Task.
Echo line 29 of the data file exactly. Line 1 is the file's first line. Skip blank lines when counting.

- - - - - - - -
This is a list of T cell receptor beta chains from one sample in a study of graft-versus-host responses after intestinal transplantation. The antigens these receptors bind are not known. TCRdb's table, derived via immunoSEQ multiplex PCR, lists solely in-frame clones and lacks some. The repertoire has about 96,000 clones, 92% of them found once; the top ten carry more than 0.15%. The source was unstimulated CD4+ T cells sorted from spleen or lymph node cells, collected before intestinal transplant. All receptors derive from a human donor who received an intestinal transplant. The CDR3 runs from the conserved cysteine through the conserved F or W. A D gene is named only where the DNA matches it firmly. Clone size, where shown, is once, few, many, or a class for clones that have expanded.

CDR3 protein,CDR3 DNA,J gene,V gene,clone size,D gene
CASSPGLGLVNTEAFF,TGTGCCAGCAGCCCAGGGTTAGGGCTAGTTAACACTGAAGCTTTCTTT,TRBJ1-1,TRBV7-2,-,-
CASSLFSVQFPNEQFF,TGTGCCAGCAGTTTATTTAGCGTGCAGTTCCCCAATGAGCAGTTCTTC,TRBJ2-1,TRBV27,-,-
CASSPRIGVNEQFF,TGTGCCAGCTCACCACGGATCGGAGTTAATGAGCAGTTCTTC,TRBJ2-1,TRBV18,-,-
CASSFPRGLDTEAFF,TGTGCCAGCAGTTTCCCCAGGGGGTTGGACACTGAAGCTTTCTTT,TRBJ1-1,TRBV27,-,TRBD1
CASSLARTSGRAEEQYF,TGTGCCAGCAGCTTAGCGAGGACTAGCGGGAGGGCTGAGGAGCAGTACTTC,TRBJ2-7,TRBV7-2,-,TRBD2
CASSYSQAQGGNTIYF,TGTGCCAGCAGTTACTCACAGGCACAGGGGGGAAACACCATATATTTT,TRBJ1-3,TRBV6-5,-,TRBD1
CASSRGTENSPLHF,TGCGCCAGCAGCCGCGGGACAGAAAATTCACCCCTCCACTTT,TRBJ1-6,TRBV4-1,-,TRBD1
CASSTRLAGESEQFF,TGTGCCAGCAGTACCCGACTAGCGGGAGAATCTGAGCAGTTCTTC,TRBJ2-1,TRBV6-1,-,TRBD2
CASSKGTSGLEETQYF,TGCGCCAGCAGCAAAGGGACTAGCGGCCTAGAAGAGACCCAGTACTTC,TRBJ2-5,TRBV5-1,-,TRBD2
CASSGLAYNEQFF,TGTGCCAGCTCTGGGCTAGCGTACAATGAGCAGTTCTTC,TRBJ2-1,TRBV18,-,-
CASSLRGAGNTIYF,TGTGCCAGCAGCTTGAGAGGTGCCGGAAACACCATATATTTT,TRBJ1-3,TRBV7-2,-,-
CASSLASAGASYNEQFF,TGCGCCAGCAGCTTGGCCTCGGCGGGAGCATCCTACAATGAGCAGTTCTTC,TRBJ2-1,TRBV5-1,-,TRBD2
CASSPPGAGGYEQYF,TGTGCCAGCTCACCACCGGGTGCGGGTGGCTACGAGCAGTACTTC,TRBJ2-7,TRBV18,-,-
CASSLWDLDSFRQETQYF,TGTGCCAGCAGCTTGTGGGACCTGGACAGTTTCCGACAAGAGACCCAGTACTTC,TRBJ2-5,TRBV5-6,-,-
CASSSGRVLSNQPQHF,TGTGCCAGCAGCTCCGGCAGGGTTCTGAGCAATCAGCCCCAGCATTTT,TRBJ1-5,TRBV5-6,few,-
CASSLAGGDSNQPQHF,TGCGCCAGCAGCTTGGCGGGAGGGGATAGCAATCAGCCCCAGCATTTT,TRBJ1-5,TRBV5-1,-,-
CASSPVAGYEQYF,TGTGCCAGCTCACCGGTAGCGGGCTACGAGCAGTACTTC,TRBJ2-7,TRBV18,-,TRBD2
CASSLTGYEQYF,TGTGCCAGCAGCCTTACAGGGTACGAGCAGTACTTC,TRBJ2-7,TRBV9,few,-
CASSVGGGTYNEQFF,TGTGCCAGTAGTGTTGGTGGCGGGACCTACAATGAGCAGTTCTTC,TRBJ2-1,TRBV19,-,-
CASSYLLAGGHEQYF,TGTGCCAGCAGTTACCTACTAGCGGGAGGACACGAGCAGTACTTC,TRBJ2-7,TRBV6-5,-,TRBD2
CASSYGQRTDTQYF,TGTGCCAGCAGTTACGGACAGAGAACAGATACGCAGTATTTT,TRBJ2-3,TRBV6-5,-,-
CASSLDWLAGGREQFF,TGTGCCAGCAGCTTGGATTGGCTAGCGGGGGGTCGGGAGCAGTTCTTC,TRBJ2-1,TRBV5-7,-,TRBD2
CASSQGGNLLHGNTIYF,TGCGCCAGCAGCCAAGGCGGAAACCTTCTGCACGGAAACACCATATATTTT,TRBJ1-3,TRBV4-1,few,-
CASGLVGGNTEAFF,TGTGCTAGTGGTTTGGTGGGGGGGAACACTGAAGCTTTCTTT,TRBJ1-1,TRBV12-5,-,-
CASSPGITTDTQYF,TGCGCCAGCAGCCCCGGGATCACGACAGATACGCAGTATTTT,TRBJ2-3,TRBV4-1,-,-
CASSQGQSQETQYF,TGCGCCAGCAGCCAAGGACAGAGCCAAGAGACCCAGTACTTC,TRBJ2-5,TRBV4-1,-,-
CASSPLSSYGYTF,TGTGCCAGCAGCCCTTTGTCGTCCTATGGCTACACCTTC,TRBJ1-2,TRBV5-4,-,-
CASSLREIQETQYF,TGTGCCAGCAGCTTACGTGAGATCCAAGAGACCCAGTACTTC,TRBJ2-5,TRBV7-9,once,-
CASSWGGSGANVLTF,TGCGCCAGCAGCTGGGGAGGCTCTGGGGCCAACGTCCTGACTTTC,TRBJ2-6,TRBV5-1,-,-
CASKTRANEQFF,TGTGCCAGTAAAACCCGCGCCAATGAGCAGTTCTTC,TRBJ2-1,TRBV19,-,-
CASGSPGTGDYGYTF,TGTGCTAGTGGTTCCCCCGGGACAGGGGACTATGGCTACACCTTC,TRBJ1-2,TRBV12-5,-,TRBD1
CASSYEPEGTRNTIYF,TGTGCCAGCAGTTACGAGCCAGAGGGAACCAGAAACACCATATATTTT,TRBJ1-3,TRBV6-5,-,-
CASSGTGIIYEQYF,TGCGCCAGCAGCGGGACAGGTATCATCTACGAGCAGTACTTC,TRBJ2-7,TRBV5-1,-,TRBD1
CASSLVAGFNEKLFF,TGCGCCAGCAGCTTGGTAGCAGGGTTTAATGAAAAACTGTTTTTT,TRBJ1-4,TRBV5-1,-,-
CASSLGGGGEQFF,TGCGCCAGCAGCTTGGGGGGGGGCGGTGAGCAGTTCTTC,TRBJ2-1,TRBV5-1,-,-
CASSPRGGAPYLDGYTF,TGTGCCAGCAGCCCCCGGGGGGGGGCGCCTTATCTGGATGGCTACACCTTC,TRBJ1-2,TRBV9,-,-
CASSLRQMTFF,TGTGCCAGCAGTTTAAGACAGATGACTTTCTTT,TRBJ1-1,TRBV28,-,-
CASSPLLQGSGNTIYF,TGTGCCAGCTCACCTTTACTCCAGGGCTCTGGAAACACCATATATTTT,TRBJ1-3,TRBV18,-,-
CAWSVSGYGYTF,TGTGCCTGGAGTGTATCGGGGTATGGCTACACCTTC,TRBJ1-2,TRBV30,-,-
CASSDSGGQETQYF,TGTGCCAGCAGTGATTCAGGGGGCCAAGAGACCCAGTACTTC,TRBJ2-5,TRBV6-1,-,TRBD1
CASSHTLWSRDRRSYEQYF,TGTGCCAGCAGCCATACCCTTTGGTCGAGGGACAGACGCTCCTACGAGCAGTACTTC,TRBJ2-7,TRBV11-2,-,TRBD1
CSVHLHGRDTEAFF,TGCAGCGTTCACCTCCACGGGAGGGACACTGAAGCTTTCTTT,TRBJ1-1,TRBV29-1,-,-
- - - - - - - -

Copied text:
CASSPLSSYGYTF,TGTGCCAGCAGCCCTTTGTCGTCCTATGGCTACACCTTC,TRBJ1-2,TRBV5-4,-,-